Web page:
By: Jochen Schloesser, 2011 EDF Climate Corps Fellow at Dunkin' Brands, MBA Candidate at Harvard Business School
“America runs on Dunkin’.” ™ Freshly-brewed cups of coffee are sold to millions of faithful American guests that flock to the restaurants’ doors daily. The company’s culinary and operational recipes have proven to be quite successful: already a Northeast staple, Dunkin’ Donuts is continuing to extend its presence across the rest of the United States. Excitement at the company runs particularly high nowadays, in response to its recent and successful IPO.
After observing the success of EDF Climate Corps fellows at other companies, executives at Dunkin’ Donuts believed energy efficiency could mean potential savings for their own company as well. This led to my summer assignments: (1) estimate the total energy consumption across Dunkin’ Donuts stores and (2) value and plan out financially-attractive energy efficiency investments throughout the stores. This seems simple enough, right?
But it gets trickier when you consider that Dunkin’ Donuts, as a franchisor, owns virtually none of the Dunkin’ Donuts stores. The corporate parent owns only a handful of actual restaurants. Instead, individual franchisees own each of the nearly 6,700 Dunkin’ Donuts stores in the U.S. So even if Dunkin’ Donuts were to identify very financially attractive energy efficiency investments, these investments would not be undertaken unless franchisees (the actual store owners) became interested enough to implement and pay for the projects on their own.
How can a franchisor convince franchisees that an energy efficiency project is worth the investment? Below are some recommendations from my work to-date regarding franchisee engagement and benchmarking:
Step 1: Gather your test subjects
Find a small group of franchisees willing to participate in an energy efficiency benchmarking pilot project. Ideal candidates will have already expressed an interest in reducing their energy consumption to the franchisor. Collectively, participants should form a representative sample of the entire franchisee population. Obtaining buy-in from franchisees to participate in the pilot program will likely require one-on-one conversations to explain the costs and benefits of participation. Franchisees should commit to providing abundant utility and operational data for select stores. In exchange, the franchisor can reward participants with detailed “report cards” at the end of the benchmarking project that inform franchisees of how efficient each of their stores are in relation to their peers. While appealing to a person’s competitive spirit in hopes of lowering energy consumption is nothing new, the combination of providing savings evidence and benchmarking should prove effective.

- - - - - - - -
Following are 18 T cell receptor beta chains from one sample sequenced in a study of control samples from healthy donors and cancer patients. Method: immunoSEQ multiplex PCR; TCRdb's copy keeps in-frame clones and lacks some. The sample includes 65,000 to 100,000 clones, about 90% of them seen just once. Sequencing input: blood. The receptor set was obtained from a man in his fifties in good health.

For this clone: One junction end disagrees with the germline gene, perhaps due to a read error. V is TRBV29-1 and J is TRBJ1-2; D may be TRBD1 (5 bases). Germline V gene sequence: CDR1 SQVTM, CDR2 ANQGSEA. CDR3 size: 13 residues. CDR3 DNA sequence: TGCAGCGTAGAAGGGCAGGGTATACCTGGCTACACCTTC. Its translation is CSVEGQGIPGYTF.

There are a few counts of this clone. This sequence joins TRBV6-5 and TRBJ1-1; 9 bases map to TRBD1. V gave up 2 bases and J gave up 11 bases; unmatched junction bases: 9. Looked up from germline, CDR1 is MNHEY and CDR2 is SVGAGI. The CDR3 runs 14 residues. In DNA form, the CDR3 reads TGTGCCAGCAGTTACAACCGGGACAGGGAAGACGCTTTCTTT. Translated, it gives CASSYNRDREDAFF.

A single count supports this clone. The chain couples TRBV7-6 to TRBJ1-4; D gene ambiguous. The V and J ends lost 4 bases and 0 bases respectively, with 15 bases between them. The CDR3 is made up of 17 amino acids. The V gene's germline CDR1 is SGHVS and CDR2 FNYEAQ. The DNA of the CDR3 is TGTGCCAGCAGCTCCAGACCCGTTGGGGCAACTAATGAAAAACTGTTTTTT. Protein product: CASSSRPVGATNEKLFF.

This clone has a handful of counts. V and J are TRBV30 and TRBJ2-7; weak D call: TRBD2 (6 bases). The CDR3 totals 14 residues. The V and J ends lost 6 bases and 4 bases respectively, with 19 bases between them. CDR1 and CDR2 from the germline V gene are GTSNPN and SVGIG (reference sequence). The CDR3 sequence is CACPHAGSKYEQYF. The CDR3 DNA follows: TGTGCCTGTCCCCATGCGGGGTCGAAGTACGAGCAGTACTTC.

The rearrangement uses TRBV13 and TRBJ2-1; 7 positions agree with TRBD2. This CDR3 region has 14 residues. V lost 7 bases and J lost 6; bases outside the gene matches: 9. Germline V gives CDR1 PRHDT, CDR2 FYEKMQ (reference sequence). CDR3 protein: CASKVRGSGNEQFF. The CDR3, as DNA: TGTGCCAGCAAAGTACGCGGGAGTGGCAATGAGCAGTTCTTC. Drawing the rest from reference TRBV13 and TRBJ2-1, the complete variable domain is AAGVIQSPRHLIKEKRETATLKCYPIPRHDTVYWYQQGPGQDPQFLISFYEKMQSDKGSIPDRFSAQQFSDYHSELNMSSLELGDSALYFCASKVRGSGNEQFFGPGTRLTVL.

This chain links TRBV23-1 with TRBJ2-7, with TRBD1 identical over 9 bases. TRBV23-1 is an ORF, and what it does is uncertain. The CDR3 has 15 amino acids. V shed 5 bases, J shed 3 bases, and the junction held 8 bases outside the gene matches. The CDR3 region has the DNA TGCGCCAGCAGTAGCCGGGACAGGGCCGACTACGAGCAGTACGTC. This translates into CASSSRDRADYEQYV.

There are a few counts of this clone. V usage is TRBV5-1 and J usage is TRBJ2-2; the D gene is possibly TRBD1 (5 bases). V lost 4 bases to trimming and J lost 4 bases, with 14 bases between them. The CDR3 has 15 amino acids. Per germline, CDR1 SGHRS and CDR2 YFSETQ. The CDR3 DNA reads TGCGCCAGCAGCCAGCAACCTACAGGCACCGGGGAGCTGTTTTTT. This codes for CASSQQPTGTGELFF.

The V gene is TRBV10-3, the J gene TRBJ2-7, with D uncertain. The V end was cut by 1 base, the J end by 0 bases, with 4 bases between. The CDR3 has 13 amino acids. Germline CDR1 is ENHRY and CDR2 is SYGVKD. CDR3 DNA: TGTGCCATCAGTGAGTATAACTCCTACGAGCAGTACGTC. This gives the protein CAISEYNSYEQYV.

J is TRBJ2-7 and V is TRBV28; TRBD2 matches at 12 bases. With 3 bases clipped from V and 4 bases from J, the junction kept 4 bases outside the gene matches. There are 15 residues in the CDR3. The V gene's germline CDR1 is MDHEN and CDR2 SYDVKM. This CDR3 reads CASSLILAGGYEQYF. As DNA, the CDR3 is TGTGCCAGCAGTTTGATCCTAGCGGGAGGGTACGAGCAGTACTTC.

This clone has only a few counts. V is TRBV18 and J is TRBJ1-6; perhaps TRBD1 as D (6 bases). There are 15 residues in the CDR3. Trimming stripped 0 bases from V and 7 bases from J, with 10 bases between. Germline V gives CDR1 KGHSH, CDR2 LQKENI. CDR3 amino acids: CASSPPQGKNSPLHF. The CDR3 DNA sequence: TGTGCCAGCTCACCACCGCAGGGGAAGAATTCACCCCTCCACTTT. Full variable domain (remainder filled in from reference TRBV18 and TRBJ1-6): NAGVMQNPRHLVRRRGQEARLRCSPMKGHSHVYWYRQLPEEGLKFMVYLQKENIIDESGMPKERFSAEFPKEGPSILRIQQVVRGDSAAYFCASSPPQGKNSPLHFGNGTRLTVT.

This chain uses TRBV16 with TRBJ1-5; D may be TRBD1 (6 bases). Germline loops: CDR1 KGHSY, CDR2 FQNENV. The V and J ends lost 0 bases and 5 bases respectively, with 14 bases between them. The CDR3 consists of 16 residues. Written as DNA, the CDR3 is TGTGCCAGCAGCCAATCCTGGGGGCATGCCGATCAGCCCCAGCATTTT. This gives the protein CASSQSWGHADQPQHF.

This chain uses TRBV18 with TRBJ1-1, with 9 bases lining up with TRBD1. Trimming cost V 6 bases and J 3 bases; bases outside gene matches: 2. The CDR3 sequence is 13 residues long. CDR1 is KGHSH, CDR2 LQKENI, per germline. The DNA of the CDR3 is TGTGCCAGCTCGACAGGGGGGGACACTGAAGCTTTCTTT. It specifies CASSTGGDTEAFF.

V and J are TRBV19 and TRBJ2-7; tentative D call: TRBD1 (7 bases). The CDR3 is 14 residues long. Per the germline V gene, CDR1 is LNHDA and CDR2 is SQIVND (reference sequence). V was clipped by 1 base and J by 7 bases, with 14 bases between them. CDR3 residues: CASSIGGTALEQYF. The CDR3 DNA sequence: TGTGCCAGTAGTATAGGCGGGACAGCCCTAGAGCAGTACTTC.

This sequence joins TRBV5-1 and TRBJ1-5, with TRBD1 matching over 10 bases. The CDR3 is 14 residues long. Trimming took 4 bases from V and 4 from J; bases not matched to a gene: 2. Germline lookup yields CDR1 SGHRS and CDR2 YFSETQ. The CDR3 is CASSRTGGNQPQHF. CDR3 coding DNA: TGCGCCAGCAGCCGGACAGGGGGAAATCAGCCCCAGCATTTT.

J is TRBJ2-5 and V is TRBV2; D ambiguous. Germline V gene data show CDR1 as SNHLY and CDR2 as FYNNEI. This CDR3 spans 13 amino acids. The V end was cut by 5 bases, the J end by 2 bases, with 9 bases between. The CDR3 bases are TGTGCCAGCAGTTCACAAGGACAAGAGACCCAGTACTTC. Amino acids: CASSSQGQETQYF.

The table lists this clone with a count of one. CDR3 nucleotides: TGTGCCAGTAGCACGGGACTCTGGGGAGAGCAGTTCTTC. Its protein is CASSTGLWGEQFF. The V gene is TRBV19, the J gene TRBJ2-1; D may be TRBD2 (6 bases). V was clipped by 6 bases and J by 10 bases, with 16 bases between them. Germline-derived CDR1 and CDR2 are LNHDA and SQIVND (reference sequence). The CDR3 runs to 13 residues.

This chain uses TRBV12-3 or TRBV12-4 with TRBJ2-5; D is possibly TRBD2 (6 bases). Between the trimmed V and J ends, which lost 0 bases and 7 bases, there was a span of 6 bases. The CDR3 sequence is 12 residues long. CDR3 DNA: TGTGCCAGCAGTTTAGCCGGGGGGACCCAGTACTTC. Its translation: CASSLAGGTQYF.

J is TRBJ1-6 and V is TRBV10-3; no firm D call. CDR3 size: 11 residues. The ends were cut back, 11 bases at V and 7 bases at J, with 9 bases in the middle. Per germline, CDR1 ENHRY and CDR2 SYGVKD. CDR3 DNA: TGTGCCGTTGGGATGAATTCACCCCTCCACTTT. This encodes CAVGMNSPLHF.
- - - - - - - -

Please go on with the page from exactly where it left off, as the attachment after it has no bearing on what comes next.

Step 2: Collect your data
Measure pilot stores’ energy consumption and gather store operating characteristics. Some companies gather energy consumption data electronically. If that isn’t the case, roll up those sleeves and gather raw energy consumption data on your own by reviewing monthly utility bills for each of the stores in the pilot set. At a minimum, observing a full year’s worth of energy usage per store is required to fully understand the effects of cyclicality. Once energy consumption data is collected, tabulate the stores’ physical and operating characteristics such as sales, geography and climate, square footage, operating hours, and other elements which might clearly influence energy consumption.
Step 3: Group your groups
Determine which attributes make individual stores comparable to each other and lump these stores into “comp” groups. Find correlations between a store’s physical and operating characteristics and its energy consumption. What types of stores have similar energy consumption drivers and are therefore comparable? Despite their obvious similarities, most stores probably shouldn’t be compared to each other for the purpose of ranking their energy efficiency. Take Dunkin’ Donuts’ example: we found that only stores of similar sizes, in similar geographies, and of similar structural builds (freestanding stores with their own parking lots as opposed to stores in a strip center, for example) should be considered “comps.”
Step 4: Rank your results
Lastly, rank “comp” groups based on energy efficiency. Identify the leaders and laggards, and allow franchisees to prioritize investment decisions accordingly. Identifying the most and least efficient stores motivates franchisees to prioritize investing in the laggards, and look for best practices in the leaders. At Dunkin’ Donuts, benchmarking results suggest that several freestanding stores could reduce their energy consumption by 15%. Depending on a location’s cost per kilowatt-hour, this consumption difference could translate into substantial monthly savings for franchisees.
Armed with a better idea of energy consumption in stores, and the savings potential in energy efficiency investments, Dunkin’ Donuts is now shifting gears to determine how it can encourage the adoption of energy efficiency projects by franchisees with busy stores outside of the pilot group. One idea is to lead by example. Dunkin’ Donuts could invest to make corporate-owned locations as energy efficient as possible (within the parameters of what makes financial sense), while continuously measuring the savings, documenting the work, and sharing lessons learned with franchisees.
Much implementation work remains, but it’s been exciting to have measured the massive potential for energy efficiency savings that exist within the franchisee pilot group alone. I look forward to seeing how Dunkin’ Donuts continues its energy efficiency efforts.
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